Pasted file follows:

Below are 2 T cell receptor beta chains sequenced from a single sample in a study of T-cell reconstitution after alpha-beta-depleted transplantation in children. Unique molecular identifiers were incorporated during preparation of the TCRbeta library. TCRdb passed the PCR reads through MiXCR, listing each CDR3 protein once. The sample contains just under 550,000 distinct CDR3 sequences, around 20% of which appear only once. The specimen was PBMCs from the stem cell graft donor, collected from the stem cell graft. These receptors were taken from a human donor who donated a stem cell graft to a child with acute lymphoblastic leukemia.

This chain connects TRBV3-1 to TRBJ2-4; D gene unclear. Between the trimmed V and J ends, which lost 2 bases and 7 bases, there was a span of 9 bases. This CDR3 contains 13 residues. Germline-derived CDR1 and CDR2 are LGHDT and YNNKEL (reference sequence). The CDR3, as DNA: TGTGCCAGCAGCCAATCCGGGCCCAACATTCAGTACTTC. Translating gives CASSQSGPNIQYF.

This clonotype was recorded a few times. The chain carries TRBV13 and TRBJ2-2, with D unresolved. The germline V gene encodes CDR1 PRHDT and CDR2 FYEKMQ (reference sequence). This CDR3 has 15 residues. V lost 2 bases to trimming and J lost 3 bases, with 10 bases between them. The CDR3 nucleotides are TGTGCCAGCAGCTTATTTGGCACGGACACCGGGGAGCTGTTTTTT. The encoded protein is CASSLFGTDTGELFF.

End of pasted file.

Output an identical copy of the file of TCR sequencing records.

Below are 2 T cell receptor beta chains sequenced from a single sample in a study of T-cell reconstitution after alpha-beta-depleted transplantation in children. Unique molecular identifiers were incorporated during preparation of the TCRbeta library. TCRdb passed the PCR reads through MiXCR, listing each CDR3 protein once. The sample contains just under 550,000 distinct CDR3 sequences, around 20% of which appear only once. The specimen was PBMCs from the stem cell graft donor, collected from the stem cell graft. These receptors were taken from a human donor who donated a stem cell graft to a child with acute lymphoblastic leukemia.

This chain connects TRBV3-1 to TRBJ2-4; D gene unclear. Between the trimmed V and J ends, which lost 2 bases and 7 bases, there was a span of 9 bases. This CDR3 contains 13 residues. Germline-derived CDR1 and CDR2 are LGHDT and YNNKEL (reference sequence). The CDR3, as DNA: TGTGCCAGCAGCCAATCCGGGCCCAACATTCAGTACTTC. Translating gives CASSQSGPNIQYF.

This clonotype was recorded a few times. The chain carries TRBV13 and TRBJ2-2, with D unresolved. The germline V gene encodes CDR1 PRHDT and CDR2 FYEKMQ (reference sequence). This CDR3 has 15 residues. V lost 2 bases to trimming and J lost 3 bases, with 10 bases between them. The CDR3 nucleotides are TGTGCCAGCAGCTTATTTGGCACGGACACCGGGGAGCTGTTTTTT. The encoded protein is CASSLFGTDTGELFF.